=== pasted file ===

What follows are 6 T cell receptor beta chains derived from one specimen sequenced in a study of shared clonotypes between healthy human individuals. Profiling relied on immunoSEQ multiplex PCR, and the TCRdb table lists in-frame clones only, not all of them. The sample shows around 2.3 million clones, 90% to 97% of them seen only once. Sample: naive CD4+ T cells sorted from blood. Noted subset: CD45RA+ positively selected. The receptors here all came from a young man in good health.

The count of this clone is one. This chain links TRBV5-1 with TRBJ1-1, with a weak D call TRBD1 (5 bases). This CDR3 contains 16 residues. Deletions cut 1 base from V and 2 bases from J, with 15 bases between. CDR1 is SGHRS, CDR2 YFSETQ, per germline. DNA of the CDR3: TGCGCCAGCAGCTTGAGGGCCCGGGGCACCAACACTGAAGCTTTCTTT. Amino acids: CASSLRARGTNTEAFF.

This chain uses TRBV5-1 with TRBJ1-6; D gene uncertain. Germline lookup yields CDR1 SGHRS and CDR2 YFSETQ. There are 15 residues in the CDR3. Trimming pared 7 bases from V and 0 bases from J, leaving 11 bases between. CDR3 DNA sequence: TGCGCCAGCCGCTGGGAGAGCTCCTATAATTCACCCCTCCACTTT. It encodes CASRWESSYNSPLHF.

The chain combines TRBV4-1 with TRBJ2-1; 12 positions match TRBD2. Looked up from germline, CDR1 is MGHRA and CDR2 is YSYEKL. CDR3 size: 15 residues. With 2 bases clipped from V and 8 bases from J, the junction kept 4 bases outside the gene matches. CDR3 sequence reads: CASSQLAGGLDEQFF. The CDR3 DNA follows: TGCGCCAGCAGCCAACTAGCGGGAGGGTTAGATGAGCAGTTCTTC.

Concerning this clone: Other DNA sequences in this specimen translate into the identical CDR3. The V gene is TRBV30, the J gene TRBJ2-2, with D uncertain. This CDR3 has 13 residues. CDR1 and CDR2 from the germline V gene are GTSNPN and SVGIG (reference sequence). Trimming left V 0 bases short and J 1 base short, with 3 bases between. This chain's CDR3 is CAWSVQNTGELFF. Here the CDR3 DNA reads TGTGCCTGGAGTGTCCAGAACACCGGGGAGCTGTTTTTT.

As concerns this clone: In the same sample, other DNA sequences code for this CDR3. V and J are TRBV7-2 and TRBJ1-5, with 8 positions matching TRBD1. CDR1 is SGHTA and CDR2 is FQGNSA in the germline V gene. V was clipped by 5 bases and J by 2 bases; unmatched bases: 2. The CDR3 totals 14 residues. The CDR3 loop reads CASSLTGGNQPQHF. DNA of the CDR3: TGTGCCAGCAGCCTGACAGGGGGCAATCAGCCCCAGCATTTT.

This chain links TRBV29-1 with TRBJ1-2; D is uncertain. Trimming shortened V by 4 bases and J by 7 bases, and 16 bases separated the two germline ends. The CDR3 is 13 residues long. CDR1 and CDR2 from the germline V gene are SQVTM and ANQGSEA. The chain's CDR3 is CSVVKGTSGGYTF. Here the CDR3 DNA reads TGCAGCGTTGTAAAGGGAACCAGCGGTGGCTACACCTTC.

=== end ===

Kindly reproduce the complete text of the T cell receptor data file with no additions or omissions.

What follows are 6 T cell receptor beta chains derived from one specimen sequenced in a study of shared clonotypes between healthy human individuals. Profiling relied on immunoSEQ multiplex PCR, and the TCRdb table lists in-frame clones only, not all of them. The sample shows around 2.3 million clones, 90% to 97% of them seen only once. Sample: naive CD4+ T cells sorted from blood. Noted subset: CD45RA+ positively selected. The receptors here all came from a young man in good health.

The count of this clone is one. This chain links TRBV5-1 with TRBJ1-1, with a weak D call TRBD1 (5 bases). This CDR3 contains 16 residues. Deletions cut 1 base from V and 2 bases from J, with 15 bases between. CDR1 is SGHRS, CDR2 YFSETQ, per germline. DNA of the CDR3: TGCGCCAGCAGCTTGAGGGCCCGGGGCACCAACACTGAAGCTTTCTTT. Amino acids: CASSLRARGTNTEAFF.

This chain uses TRBV5-1 with TRBJ1-6; D gene uncertain. Germline lookup yields CDR1 SGHRS and CDR2 YFSETQ. There are 15 residues in the CDR3. Trimming pared 7 bases from V and 0 bases from J, leaving 11 bases between. CDR3 DNA sequence: TGCGCCAGCCGCTGGGAGAGCTCCTATAATTCACCCCTCCACTTT. It encodes CASRWESSYNSPLHF.

The chain combines TRBV4-1 with TRBJ2-1; 12 positions match TRBD2. Looked up from germline, CDR1 is MGHRA and CDR2 is YSYEKL. CDR3 size: 15 residues. With 2 bases clipped from V and 8 bases from J, the junction kept 4 bases outside the gene matches. CDR3 sequence reads: CASSQLAGGLDEQFF. The CDR3 DNA follows: TGCGCCAGCAGCCAACTAGCGGGAGGGTTAGATGAGCAGTTCTTC.

Concerning this clone: Other DNA sequences in this specimen translate into the identical CDR3. The V gene is TRBV30, the J gene TRBJ2-2, with D uncertain. This CDR3 has 13 residues. CDR1 and CDR2 from the germline V gene are GTSNPN and SVGIG (reference sequence). Trimming left V 0 bases short and J 1 base short, with 3 bases between. This chain's CDR3 is CAWSVQNTGELFF. Here the CDR3 DNA reads TGTGCCTGGAGTGTCCAGAACACCGGGGAGCTGTTTTTT.

As concerns this clone: In the same sample, other DNA sequences code for this CDR3. V and J are TRBV7-2 and TRBJ1-5, with 8 positions matching TRBD1. CDR1 is SGHTA and CDR2 is FQGNSA in the germline V gene. V was clipped by 5 bases and J by 2 bases; unmatched bases: 2. The CDR3 totals 14 residues. The CDR3 loop reads CASSLTGGNQPQHF. DNA of the CDR3: TGTGCCAGCAGCCTGACAGGGGGCAATCAGCCCCAGCATTTT.

This chain links TRBV29-1 with TRBJ1-2; D is uncertain. Trimming shortened V by 4 bases and J by 7 bases, and 16 bases separated the two germline ends. The CDR3 is 13 residues long. CDR1 and CDR2 from the germline V gene are SQVTM and ANQGSEA. The chain's CDR3 is CSVVKGTSGGYTF. Here the CDR3 DNA reads TGCAGCGTTGTAAAGGGAACCAGCGGTGGCTACACCTTC.